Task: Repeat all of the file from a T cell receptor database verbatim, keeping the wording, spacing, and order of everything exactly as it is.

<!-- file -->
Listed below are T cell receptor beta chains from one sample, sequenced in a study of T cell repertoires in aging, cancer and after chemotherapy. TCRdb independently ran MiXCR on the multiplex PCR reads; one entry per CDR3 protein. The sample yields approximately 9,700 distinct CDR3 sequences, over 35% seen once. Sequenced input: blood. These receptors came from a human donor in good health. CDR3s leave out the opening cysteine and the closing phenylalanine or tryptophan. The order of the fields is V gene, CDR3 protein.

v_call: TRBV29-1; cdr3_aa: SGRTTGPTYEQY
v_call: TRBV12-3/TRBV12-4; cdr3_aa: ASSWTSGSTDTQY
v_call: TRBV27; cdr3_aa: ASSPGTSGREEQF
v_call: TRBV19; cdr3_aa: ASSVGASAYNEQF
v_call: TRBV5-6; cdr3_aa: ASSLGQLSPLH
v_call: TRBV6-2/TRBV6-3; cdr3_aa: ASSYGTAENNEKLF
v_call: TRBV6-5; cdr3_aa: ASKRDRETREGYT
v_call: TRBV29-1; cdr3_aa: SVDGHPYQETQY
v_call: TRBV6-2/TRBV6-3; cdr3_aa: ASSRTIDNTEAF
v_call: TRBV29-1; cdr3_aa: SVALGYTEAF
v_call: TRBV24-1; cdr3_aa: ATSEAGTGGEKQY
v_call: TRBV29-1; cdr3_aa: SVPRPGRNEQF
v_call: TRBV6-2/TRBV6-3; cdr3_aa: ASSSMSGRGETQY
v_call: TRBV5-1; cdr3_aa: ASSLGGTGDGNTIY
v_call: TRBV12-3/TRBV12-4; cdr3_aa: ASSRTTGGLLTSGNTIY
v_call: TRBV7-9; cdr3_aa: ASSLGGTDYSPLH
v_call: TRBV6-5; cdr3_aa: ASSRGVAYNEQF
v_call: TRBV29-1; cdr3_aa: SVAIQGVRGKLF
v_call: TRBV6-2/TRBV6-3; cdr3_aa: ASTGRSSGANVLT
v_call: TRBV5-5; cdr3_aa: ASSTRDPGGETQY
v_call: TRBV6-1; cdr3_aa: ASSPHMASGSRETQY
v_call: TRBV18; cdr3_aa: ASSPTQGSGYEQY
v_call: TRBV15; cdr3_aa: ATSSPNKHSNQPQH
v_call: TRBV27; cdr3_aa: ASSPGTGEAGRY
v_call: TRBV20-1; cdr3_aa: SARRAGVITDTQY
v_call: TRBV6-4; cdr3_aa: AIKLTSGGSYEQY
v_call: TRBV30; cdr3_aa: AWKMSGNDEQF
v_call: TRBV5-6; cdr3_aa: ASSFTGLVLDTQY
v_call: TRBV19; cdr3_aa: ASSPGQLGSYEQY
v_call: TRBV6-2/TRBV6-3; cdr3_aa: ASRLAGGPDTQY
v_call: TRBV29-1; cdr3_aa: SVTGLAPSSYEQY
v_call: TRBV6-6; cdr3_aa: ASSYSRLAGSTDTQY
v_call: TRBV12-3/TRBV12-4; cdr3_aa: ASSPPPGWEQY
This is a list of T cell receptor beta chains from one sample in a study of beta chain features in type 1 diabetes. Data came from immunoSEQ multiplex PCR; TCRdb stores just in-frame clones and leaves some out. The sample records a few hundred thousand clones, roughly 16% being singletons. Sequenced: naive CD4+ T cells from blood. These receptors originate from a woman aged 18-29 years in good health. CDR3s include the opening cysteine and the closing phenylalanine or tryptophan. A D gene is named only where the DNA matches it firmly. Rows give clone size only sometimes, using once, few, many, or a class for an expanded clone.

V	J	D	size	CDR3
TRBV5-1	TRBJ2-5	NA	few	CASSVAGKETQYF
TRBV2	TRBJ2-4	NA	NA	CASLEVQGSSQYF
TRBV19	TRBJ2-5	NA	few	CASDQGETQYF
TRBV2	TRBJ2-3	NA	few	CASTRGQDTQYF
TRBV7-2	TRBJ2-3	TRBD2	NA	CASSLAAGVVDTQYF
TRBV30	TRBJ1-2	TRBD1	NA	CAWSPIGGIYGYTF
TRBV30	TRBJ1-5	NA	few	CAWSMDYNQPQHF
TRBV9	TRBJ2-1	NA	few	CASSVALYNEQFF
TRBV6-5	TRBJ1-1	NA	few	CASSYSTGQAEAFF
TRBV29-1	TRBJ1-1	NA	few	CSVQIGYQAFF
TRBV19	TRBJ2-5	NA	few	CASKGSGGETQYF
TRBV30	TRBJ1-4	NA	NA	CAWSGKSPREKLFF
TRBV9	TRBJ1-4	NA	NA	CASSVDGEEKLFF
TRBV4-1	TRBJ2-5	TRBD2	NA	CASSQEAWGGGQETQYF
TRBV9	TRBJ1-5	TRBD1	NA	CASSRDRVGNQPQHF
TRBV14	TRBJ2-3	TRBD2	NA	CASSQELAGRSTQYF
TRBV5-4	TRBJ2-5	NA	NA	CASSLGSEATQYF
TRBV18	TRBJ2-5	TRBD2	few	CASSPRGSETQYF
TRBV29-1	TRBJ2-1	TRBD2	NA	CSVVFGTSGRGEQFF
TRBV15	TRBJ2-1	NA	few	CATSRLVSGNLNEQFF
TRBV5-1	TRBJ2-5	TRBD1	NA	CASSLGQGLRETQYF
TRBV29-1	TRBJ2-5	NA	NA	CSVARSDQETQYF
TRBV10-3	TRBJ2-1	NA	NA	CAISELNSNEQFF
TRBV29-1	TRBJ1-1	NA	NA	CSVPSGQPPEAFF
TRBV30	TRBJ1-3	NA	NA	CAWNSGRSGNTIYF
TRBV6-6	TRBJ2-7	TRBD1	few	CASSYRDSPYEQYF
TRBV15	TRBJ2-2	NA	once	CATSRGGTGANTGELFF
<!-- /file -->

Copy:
Listed below are T cell receptor beta chains from one sample, sequenced in a study of T cell repertoires in aging, cancer and after chemotherapy. TCRdb independently ran MiXCR on the multiplex PCR reads; one entry per CDR3 protein. The sample yields approximately 9,700 distinct CDR3 sequences, over 35% seen once. Sequenced input: blood. These receptors came from a human donor in good health. CDR3s leave out the opening cysteine and the closing phenylalanine or tryptophan. The order of the fields is V gene, CDR3 protein.

v_call: TRBV29-1; cdr3_aa: SGRTTGPTYEQY
v_call: TRBV12-3/TRBV12-4; cdr3_aa: ASSWTSGSTDTQY
v_call: TRBV27; cdr3_aa: ASSPGTSGREEQF
v_call: TRBV19; cdr3_aa: ASSVGASAYNEQF
v_call: TRBV5-6; cdr3_aa: ASSLGQLSPLH
v_call: TRBV6-2/TRBV6-3; cdr3_aa: ASSYGTAENNEKLF
v_call: TRBV6-5; cdr3_aa: ASKRDRETREGYT
v_call: TRBV29-1; cdr3_aa: SVDGHPYQETQY
v_call: TRBV6-2/TRBV6-3; cdr3_aa: ASSRTIDNTEAF
v_call: TRBV29-1; cdr3_aa: SVALGYTEAF
v_call: TRBV24-1; cdr3_aa: ATSEAGTGGEKQY
v_call: TRBV29-1; cdr3_aa: SVPRPGRNEQF
v_call: TRBV6-2/TRBV6-3; cdr3_aa: ASSSMSGRGETQY
v_call: TRBV5-1; cdr3_aa: ASSLGGTGDGNTIY
v_call: TRBV12-3/TRBV12-4; cdr3_aa: ASSRTTGGLLTSGNTIY
v_call: TRBV7-9; cdr3_aa: ASSLGGTDYSPLH
v_call: TRBV6-5; cdr3_aa: ASSRGVAYNEQF
v_call: TRBV29-1; cdr3_aa: SVAIQGVRGKLF
v_call: TRBV6-2/TRBV6-3; cdr3_aa: ASTGRSSGANVLT
v_call: TRBV5-5; cdr3_aa: ASSTRDPGGETQY
v_call: TRBV6-1; cdr3_aa: ASSPHMASGSRETQY
v_call: TRBV18; cdr3_aa: ASSPTQGSGYEQY
v_call: TRBV15; cdr3_aa: ATSSPNKHSNQPQH
v_call: TRBV27; cdr3_aa: ASSPGTGEAGRY
v_call: TRBV20-1; cdr3_aa: SARRAGVITDTQY
v_call: TRBV6-4; cdr3_aa: AIKLTSGGSYEQY
v_call: TRBV30; cdr3_aa: AWKMSGNDEQF
v_call: TRBV5-6; cdr3_aa: ASSFTGLVLDTQY
v_call: TRBV19; cdr3_aa: ASSPGQLGSYEQY
v_call: TRBV6-2/TRBV6-3; cdr3_aa: ASRLAGGPDTQY
v_call: TRBV29-1; cdr3_aa: SVTGLAPSSYEQY
v_call: TRBV6-6; cdr3_aa: ASSYSRLAGSTDTQY
v_call: TRBV12-3/TRBV12-4; cdr3_aa: ASSPPPGWEQY
This is a list of T cell receptor beta chains from one sample in a study of beta chain features in type 1 diabetes. Data came from immunoSEQ multiplex PCR; TCRdb stores just in-frame clones and leaves some out. The sample records a few hundred thousand clones, roughly 16% being singletons. Sequenced: naive CD4+ T cells from blood. These receptors originate from a woman aged 18-29 years in good health. CDR3s include the opening cysteine and the closing phenylalanine or tryptophan. A D gene is named only where the DNA matches it firmly. Rows give clone size only sometimes, using once, few, many, or a class for an expanded clone.

V	J	D	size	CDR3
TRBV5-1	TRBJ2-5	NA	few	CASSVAGKETQYF
TRBV2	TRBJ2-4	NA	NA	CASLEVQGSSQYF
TRBV19	TRBJ2-5	NA	few	CASDQGETQYF
TRBV2	TRBJ2-3	NA	few	CASTRGQDTQYF
TRBV7-2	TRBJ2-3	TRBD2	NA	CASSLAAGVVDTQYF
TRBV30	TRBJ1-2	TRBD1	NA	CAWSPIGGIYGYTF
TRBV30	TRBJ1-5	NA	few	CAWSMDYNQPQHF
TRBV9	TRBJ2-1	NA	few	CASSVALYNEQFF
TRBV6-5	TRBJ1-1	NA	few	CASSYSTGQAEAFF
TRBV29-1	TRBJ1-1	NA	few	CSVQIGYQAFF
TRBV19	TRBJ2-5	NA	few	CASKGSGGETQYF
TRBV30	TRBJ1-4	NA	NA	CAWSGKSPREKLFF
TRBV9	TRBJ1-4	NA	NA	CASSVDGEEKLFF
TRBV4-1	TRBJ2-5	TRBD2	NA	CASSQEAWGGGQETQYF
TRBV9	TRBJ1-5	TRBD1	NA	CASSRDRVGNQPQHF
TRBV14	TRBJ2-3	TRBD2	NA	CASSQELAGRSTQYF
TRBV5-4	TRBJ2-5	NA	NA	CASSLGSEATQYF
TRBV18	TRBJ2-5	TRBD2	few	CASSPRGSETQYF
TRBV29-1	TRBJ2-1	TRBD2	NA	CSVVFGTSGRGEQFF
TRBV15	TRBJ2-1	NA	few	CATSRLVSGNLNEQFF
TRBV5-1	TRBJ2-5	TRBD1	NA	CASSLGQGLRETQYF
TRBV29-1	TRBJ2-5	NA	NA	CSVARSDQETQYF
TRBV10-3	TRBJ2-1	NA	NA	CAISELNSNEQFF
TRBV29-1	TRBJ1-1	NA	NA	CSVPSGQPPEAFF
TRBV30	TRBJ1-3	NA	NA	CAWNSGRSGNTIYF
TRBV6-6	TRBJ2-7	TRBD1	few	CASSYRDSPYEQYF
TRBV15	TRBJ2-2	NA	once	CATSRGGTGANTGELFF